5 July 2012
What I never got quite round to saying, the other day, was that I don’t have the time to watch things on television. I really don’t! My days are full. Rather than watch two people have an interesting conversation, I’d prefer to read a transcript; not only can I do that more quickly, but I remember the insights much more precisely. The effort of netting useful information from the wide televisual datastream is a distraction from actual understanding. Also, most of that data is not only irrelevant but tedious.
As for watching television to pass the time, this, I assure you, is a capacity that can be relinquished, and once you let it go, television becomes a maddeningly pesky irritant. It’s raison d’être is to attract attention, for whatever reason. Usually the reason is dubious. One of the great things about iPods and smartphones is that televisions in public waiting rooms are now on the way out. Now we can expect everyone, and not just readers, to come equipped with personalized (and silent) means of passing the time.
I love watching movies at home, but this is not watching television. This is slipping a DVD into a player and watching a self-contained work of cinematic art. I don’t have as much time for it as I’d like; I seem to have less time for it than I used to do. A movie, unlike a TED talk, can be inherently transporting. The movie is not a medium but an end in itself, and the thoughts that watching a good movie inspires are not like the thoughts that one carries away from an enlightening lecture.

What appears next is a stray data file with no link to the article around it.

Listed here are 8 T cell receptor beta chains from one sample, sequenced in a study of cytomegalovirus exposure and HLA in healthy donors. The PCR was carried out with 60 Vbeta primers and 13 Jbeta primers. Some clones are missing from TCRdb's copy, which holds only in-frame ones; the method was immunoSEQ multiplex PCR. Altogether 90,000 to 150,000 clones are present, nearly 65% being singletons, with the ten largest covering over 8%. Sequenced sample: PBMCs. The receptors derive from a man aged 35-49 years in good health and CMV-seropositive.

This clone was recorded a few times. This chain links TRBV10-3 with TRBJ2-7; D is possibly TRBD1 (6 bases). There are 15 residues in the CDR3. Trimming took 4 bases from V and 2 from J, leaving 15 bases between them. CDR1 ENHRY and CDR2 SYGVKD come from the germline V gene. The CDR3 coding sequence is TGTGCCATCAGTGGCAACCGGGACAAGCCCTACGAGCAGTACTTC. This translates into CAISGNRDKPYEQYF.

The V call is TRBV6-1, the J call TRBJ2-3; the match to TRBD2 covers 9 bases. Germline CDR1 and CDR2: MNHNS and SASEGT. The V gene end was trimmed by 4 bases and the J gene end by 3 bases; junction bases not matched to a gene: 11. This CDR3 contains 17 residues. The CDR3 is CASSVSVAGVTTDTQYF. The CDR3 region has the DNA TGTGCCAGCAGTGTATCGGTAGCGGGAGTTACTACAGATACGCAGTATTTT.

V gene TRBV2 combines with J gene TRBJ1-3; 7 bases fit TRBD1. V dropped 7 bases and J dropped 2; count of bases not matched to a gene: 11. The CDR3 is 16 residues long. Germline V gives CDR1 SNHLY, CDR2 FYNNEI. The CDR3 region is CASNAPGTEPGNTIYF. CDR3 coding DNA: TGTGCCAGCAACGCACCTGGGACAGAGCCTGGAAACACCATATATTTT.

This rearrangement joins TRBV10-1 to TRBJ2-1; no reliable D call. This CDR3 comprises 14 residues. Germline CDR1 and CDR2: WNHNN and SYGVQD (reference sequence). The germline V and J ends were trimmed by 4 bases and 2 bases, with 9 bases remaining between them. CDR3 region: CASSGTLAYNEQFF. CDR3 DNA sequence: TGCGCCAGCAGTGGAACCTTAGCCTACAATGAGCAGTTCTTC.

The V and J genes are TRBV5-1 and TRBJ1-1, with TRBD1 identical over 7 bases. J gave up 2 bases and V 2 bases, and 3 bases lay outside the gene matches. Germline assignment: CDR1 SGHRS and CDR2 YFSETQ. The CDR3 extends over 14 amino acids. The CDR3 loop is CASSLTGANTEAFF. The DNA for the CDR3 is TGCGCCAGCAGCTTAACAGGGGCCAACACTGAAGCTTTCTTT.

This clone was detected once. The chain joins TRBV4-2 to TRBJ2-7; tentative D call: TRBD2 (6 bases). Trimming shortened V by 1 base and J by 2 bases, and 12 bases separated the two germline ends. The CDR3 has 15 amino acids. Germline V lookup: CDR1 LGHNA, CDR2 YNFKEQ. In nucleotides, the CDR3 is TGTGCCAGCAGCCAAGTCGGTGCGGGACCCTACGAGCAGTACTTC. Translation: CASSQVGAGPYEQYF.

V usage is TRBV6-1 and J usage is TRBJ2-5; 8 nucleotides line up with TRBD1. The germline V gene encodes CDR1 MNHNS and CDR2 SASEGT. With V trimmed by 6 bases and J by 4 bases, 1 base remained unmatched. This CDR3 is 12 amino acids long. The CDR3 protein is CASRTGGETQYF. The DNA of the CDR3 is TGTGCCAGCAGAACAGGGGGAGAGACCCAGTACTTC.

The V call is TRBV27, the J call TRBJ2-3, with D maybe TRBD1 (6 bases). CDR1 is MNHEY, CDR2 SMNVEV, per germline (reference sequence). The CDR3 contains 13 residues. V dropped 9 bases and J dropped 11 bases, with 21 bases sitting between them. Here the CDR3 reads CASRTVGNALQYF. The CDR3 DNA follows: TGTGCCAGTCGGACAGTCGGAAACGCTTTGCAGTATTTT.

So my objection to TED talks in particular and to audiovisual presentations of information generally is two-edged. First, they take too much time. Second — and this is what’s wrong with being transported by a slideshow — they convey an illusory mantle of expertise. The bad thing that you take from a satisfying lecture is the half-conscious sense that you now understand something that you didn’t before. But this is to beggar any meaningful conception of “understanding.” What you learn from a truly good lecture is that you understand very little. If you want to understand more, you’re going to have roll up your sleeves and make a lot of decisions: whom to ask for advice about what to research, how to find out about useful projects that might be able to use your help, or whether you ought to pursue an advanced degree. Chatting agreeably with friends afterward over a glass of wine does not constitute understanding.